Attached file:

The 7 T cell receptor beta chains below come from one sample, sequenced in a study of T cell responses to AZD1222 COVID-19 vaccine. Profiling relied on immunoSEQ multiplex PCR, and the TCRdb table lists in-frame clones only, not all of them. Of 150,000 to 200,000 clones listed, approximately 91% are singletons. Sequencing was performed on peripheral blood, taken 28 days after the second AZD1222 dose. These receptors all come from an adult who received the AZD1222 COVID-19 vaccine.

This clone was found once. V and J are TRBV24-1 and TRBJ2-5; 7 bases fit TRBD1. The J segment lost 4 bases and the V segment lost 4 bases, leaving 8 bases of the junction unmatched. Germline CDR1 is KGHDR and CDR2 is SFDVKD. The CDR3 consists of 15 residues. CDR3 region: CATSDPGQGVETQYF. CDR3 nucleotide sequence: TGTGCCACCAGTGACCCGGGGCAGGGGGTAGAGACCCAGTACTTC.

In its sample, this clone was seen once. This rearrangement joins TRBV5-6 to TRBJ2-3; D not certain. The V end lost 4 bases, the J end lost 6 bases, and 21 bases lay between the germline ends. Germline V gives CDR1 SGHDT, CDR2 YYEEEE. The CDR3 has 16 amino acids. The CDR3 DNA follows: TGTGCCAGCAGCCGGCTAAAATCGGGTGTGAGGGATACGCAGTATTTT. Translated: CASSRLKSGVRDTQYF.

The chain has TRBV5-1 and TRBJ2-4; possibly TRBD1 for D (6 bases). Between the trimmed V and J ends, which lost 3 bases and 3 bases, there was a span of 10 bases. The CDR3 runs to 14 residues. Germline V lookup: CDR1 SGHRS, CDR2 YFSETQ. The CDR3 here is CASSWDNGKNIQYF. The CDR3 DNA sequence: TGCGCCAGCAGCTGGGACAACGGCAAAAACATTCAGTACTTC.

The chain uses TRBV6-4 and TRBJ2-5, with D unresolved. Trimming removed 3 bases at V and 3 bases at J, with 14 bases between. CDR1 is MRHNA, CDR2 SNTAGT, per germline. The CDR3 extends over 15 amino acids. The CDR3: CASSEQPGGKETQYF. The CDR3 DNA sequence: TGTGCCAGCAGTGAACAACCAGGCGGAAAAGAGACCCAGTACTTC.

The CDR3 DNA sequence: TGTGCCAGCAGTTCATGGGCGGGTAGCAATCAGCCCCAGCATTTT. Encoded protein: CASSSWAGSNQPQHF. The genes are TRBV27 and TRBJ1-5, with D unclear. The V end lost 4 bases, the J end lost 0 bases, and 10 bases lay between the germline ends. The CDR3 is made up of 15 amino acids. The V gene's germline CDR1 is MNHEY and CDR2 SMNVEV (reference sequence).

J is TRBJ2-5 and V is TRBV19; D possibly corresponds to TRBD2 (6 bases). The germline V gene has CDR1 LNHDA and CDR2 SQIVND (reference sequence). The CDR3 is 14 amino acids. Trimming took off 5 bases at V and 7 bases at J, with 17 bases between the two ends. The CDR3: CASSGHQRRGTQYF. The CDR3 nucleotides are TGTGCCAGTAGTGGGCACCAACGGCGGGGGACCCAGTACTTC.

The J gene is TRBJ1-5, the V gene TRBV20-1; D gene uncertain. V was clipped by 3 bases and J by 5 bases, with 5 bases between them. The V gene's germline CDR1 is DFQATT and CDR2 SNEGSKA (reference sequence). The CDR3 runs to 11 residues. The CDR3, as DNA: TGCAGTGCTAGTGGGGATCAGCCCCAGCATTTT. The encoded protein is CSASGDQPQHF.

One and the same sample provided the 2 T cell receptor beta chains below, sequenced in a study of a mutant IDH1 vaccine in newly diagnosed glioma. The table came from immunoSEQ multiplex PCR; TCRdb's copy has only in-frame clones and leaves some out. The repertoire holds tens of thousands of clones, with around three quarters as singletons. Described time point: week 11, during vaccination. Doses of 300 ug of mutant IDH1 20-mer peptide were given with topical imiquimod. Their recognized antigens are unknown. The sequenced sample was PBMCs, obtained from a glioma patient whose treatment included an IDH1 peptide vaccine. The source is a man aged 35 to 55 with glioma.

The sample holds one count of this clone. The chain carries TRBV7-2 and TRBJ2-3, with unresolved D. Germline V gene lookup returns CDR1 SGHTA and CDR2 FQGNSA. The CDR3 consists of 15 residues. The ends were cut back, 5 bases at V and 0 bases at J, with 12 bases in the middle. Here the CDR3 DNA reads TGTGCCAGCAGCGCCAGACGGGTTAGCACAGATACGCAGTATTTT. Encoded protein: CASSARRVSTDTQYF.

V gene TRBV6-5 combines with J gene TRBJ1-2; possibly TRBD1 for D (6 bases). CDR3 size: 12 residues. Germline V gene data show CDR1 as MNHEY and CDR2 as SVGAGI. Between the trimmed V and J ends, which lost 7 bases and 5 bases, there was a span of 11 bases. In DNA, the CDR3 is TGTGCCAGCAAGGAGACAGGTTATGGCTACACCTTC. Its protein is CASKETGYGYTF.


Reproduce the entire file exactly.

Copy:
The 7 T cell receptor beta chains below come from one sample, sequenced in a study of T cell responses to AZD1222 COVID-19 vaccine. Profiling relied on immunoSEQ multiplex PCR, and the TCRdb table lists in-frame clones only, not all of them. Of 150,000 to 200,000 clones listed, approximately 91% are singletons. Sequencing was performed on peripheral blood, taken 28 days after the second AZD1222 dose. These receptors all come from an adult who received the AZD1222 COVID-19 vaccine.

This clone was found once. V and J are TRBV24-1 and TRBJ2-5; 7 bases fit TRBD1. The J segment lost 4 bases and the V segment lost 4 bases, leaving 8 bases of the junction unmatched. Germline CDR1 is KGHDR and CDR2 is SFDVKD. The CDR3 consists of 15 residues. CDR3 region: CATSDPGQGVETQYF. CDR3 nucleotide sequence: TGTGCCACCAGTGACCCGGGGCAGGGGGTAGAGACCCAGTACTTC.

In its sample, this clone was seen once. This rearrangement joins TRBV5-6 to TRBJ2-3; D not certain. The V end lost 4 bases, the J end lost 6 bases, and 21 bases lay between the germline ends. Germline V gives CDR1 SGHDT, CDR2 YYEEEE. The CDR3 has 16 amino acids. The CDR3 DNA follows: TGTGCCAGCAGCCGGCTAAAATCGGGTGTGAGGGATACGCAGTATTTT. Translated: CASSRLKSGVRDTQYF.

The chain has TRBV5-1 and TRBJ2-4; possibly TRBD1 for D (6 bases). Between the trimmed V and J ends, which lost 3 bases and 3 bases, there was a span of 10 bases. The CDR3 runs to 14 residues. Germline V lookup: CDR1 SGHRS, CDR2 YFSETQ. The CDR3 here is CASSWDNGKNIQYF. The CDR3 DNA sequence: TGCGCCAGCAGCTGGGACAACGGCAAAAACATTCAGTACTTC.

The chain uses TRBV6-4 and TRBJ2-5, with D unresolved. Trimming removed 3 bases at V and 3 bases at J, with 14 bases between. CDR1 is MRHNA, CDR2 SNTAGT, per germline. The CDR3 extends over 15 amino acids. The CDR3: CASSEQPGGKETQYF. The CDR3 DNA sequence: TGTGCCAGCAGTGAACAACCAGGCGGAAAAGAGACCCAGTACTTC.

The CDR3 DNA sequence: TGTGCCAGCAGTTCATGGGCGGGTAGCAATCAGCCCCAGCATTTT. Encoded protein: CASSSWAGSNQPQHF. The genes are TRBV27 and TRBJ1-5, with D unclear. The V end lost 4 bases, the J end lost 0 bases, and 10 bases lay between the germline ends. The CDR3 is made up of 15 amino acids. The V gene's germline CDR1 is MNHEY and CDR2 SMNVEV (reference sequence).

J is TRBJ2-5 and V is TRBV19; D possibly corresponds to TRBD2 (6 bases). The germline V gene has CDR1 LNHDA and CDR2 SQIVND (reference sequence). The CDR3 is 14 amino acids. Trimming took off 5 bases at V and 7 bases at J, with 17 bases between the two ends. The CDR3: CASSGHQRRGTQYF. The CDR3 nucleotides are TGTGCCAGTAGTGGGCACCAACGGCGGGGGACCCAGTACTTC.

The J gene is TRBJ1-5, the V gene TRBV20-1; D gene uncertain. V was clipped by 3 bases and J by 5 bases, with 5 bases between them. The V gene's germline CDR1 is DFQATT and CDR2 SNEGSKA (reference sequence). The CDR3 runs to 11 residues. The CDR3, as DNA: TGCAGTGCTAGTGGGGATCAGCCCCAGCATTTT. The encoded protein is CSASGDQPQHF.

One and the same sample provided the 2 T cell receptor beta chains below, sequenced in a study of a mutant IDH1 vaccine in newly diagnosed glioma. The table came from immunoSEQ multiplex PCR; TCRdb's copy has only in-frame clones and leaves some out. The repertoire holds tens of thousands of clones, with around three quarters as singletons. Described time point: week 11, during vaccination. Doses of 300 ug of mutant IDH1 20-mer peptide were given with topical imiquimod. Their recognized antigens are unknown. The sequenced sample was PBMCs, obtained from a glioma patient whose treatment included an IDH1 peptide vaccine. The source is a man aged 35 to 55 with glioma.

The sample holds one count of this clone. The chain carries TRBV7-2 and TRBJ2-3, with unresolved D. Germline V gene lookup returns CDR1 SGHTA and CDR2 FQGNSA. The CDR3 consists of 15 residues. The ends were cut back, 5 bases at V and 0 bases at J, with 12 bases in the middle. Here the CDR3 DNA reads TGTGCCAGCAGCGCCAGACGGGTTAGCACAGATACGCAGTATTTT. Encoded protein: CASSARRVSTDTQYF.

V gene TRBV6-5 combines with J gene TRBJ1-2; possibly TRBD1 for D (6 bases). CDR3 size: 12 residues. Germline V gene data show CDR1 as MNHEY and CDR2 as SVGAGI. Between the trimmed V and J ends, which lost 7 bases and 5 bases, there was a span of 11 bases. In DNA, the CDR3 is TGTGCCAGCAAGGAGACAGGTTATGGCTACACCTTC. Its protein is CASKETGYGYTF.